Table 1: Summary statistics for biannual data

		  q 	pne-puk	  e	pne-e	  p	Correl
1628-1649	2.259 	 0.153 	2.413 	1.699 	2.833 	0.694 
1650-1699	2.198 	 0.167 	2.364 	1.793 	3.991 	0.807 
1700-1749	2.097 	 0.254 	2.350 	1.860 	3.957 	0.710 
1750-1799	2.251 	 0.117 	2.369 	1.968 	4.220 	0.664 
1800-1849	2.634 	-0.203 	2.431 	2.096 	4.730 	0.866 
1850-1899	2.541 	-0.057 	2.485 	2.062 	4.603 	0.898 
1900-1949	2.358 	-0.003 	2.356 	2.484 	4.842 	0.834 
1950-1998	2.294 	-0.507 	1.787 	4.766 	7.060 	0.995 
1628-1998	2.334 	-0.022 	2.312 	2.389 	3.599 	0.981 

Std. Dev.	0.178 	 0.248 	0.220 	1.009 	1.203 	
Standard Deviations						
1628-1649	0.090 	0.111 	0.042 	0.076 	1.158 	
1650-1699	0.063 	0.061 	0.032 	0.088 	0.107 	
1700-1749	0.070 	0.078 	0.015 	0.072 	0.099 	
1750-1799	0.137 	0.117 	0.043 	0.078 	0.176 	
1800-1849	0.091 	0.112 	0.099 	0.181 	0.161 	
1850-1899	0.066 	0.071 	0.010 	0.100 	0.139 	
1900-1949	0.205 	0.123 	0.177 	0.361 	0.350 	
1950-1998	0.146 	0.435 	0.521 	1.138 	1.045 	
1628-1998	0.209 	0.297 	0.293 	1.059 	1.549

Note: Variables are in log form and are as defined as in the text.
Correl denotes the correlation coefficient between the exchange-
rate adjusted Dutch price level, pne-e, and the British price level,
 puk.  The standard deviations at the bottom of the upper half  of
the table are of  the sub-period means about the grand mean.

	Table 2. Real exchange rate regressions

Const.	  qt-1	D162   D171	D18	DF 	R2

0.224	 0.905 				-3.104	0.826 
3.115	29.47	 				0.087

0.644	 0.722 	-0.037 	-0.068 	0.076 	-5.844	0.847 
5.890 	15.19	-1.927 	-3.307 	3.756	 	0.082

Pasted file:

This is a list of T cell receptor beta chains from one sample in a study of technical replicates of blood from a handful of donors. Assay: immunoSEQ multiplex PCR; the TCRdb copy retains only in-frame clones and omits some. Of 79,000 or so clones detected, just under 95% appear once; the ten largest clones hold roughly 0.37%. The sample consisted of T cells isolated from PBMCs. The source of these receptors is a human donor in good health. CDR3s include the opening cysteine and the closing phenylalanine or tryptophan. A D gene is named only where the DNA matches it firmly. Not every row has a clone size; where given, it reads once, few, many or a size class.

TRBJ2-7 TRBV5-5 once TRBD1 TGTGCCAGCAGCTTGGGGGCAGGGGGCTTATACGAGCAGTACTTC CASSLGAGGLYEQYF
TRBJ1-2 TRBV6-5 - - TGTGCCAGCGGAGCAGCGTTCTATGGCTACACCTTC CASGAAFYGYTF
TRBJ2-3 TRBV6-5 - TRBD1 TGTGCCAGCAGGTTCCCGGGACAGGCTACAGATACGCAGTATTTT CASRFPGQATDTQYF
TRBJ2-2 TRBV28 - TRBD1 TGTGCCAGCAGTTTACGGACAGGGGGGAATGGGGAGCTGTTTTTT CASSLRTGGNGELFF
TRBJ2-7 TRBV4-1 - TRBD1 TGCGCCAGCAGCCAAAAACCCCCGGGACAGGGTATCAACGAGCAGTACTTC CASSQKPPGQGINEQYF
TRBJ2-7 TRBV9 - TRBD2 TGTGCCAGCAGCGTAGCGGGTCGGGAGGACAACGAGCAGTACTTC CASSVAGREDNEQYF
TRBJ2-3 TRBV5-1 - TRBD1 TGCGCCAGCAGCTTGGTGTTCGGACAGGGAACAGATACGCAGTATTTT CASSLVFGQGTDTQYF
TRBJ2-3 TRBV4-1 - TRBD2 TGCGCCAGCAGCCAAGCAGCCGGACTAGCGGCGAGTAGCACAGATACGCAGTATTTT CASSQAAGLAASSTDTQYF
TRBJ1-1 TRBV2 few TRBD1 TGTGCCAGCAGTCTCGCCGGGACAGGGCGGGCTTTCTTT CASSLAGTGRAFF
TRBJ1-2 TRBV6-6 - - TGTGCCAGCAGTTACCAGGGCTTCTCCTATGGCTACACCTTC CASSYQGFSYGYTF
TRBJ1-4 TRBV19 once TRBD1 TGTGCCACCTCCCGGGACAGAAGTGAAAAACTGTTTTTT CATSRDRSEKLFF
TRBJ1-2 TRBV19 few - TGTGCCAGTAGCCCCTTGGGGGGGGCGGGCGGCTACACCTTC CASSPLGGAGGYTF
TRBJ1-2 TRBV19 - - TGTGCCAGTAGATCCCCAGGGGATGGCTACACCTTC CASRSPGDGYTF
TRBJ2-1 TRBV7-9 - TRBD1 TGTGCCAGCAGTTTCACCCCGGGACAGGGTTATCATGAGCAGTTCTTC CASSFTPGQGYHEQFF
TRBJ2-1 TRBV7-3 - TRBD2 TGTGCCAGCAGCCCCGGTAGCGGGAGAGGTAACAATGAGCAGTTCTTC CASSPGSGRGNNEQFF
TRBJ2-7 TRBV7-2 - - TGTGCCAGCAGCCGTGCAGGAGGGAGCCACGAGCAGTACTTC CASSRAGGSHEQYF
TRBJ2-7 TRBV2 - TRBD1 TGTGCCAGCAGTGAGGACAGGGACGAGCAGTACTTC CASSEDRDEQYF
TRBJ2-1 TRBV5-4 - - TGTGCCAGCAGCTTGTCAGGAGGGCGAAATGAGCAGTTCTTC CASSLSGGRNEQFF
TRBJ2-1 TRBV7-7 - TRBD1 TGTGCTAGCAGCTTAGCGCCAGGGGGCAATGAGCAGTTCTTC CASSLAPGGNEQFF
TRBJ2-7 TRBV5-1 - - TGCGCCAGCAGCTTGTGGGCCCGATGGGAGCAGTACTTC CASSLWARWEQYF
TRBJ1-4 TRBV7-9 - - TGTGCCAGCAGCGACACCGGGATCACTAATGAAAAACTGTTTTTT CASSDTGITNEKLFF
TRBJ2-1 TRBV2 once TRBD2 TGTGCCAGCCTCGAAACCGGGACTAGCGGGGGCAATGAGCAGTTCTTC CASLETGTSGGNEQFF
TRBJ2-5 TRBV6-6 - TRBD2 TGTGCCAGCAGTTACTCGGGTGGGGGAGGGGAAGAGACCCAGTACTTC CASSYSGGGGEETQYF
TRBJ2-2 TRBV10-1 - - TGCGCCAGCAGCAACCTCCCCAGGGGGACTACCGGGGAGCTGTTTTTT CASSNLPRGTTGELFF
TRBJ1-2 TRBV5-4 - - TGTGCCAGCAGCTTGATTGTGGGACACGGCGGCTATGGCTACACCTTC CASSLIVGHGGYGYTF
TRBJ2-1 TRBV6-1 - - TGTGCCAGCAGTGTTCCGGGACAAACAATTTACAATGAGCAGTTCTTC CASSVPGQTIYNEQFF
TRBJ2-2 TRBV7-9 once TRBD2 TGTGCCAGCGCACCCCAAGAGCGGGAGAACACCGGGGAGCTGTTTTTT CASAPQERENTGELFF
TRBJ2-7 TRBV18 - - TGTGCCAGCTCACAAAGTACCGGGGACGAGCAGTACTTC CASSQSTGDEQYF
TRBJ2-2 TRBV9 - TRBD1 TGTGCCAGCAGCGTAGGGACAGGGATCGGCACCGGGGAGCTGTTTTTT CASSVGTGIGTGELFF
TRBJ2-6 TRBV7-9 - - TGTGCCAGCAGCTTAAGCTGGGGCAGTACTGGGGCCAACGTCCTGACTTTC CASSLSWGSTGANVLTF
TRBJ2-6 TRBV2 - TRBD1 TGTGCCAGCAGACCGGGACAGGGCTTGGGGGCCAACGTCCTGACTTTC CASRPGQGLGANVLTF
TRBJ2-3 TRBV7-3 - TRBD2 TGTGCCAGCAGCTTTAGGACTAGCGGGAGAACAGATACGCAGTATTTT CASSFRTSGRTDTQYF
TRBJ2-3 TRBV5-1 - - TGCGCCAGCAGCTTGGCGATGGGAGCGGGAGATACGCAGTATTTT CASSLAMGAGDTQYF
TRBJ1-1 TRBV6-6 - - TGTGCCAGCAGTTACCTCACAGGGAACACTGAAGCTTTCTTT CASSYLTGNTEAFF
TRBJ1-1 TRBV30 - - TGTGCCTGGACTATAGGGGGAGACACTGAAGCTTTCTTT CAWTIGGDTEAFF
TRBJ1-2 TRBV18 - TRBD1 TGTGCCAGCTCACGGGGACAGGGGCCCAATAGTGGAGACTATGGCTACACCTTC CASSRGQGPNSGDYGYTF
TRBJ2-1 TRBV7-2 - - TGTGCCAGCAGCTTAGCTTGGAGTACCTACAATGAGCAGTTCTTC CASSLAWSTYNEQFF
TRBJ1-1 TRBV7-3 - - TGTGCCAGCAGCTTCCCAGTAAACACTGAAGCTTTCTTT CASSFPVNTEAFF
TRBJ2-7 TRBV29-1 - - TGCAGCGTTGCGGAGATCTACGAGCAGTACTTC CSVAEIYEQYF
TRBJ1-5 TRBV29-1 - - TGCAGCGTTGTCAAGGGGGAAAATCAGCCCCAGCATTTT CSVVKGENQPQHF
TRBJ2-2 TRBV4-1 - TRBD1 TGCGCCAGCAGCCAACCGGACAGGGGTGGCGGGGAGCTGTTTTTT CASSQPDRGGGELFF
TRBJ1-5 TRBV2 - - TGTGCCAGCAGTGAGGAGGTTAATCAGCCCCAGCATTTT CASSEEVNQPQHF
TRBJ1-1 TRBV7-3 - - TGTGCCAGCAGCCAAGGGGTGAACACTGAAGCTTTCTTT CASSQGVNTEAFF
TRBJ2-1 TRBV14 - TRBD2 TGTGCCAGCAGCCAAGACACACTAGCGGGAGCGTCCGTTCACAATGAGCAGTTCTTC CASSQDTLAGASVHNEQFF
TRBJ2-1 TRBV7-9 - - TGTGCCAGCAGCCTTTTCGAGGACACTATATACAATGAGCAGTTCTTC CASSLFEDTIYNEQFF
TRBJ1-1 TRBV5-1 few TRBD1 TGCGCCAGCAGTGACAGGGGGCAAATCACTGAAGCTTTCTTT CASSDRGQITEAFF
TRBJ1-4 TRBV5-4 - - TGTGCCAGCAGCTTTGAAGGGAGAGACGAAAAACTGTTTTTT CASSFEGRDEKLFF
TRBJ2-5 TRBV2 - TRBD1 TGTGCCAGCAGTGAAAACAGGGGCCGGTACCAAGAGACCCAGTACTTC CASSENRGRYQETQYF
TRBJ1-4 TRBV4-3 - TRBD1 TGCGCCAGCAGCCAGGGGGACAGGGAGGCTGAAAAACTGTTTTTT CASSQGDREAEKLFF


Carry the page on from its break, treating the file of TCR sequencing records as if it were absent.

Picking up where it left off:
0.464 	 0.794 			0.071 	-4.698	0.837 
4.702 	18.06 			3.444 		0.085
Note: D162, D171 and D18 are dummy variables taking 
the value 1 for the periods 1650-99, 1700-49, and 
1800-99, respectively, and zero otherwise; t values are 
beneath the coefficients. DF is the Dickey-Fuller statistic.
Values of -2.89 and -3.51 are significant at the .05 and .01 levels. 


1 See e.g. Lothian and Taylor (1996) and the reviews of this literature in Rogoff (1996) and Taylor (1995).

2 On this issue see Taylor (1996) who uses a broad sample of countries and obtains results very similar to those obtained for the highly industrialized countries used in most other studies.

3 The data and their sources are described in a separate appendix available from the authors on request.

4 Froot, Kim and Rogoff (1996) in their study of individual commodity prices for Britain and the Netherlands since Medieval times reach quite similar conclusions to ours with regard both to the time pattern and proximate causes of shorter term volatility. Interestingly, they find that most of the exchange-rate-adjusted relative prices that they examine are subject to long swings but ultimately seem to mean revert.

5 David Papell in a series of coauthored papers has documented similar phenomena for other time periods and other exchange rates. See, for example, Culver and Papell (1995).

6 Here see Israel (1995) as well as the brief summary of Dutch experience in Kindelberger (1996, p.89-104).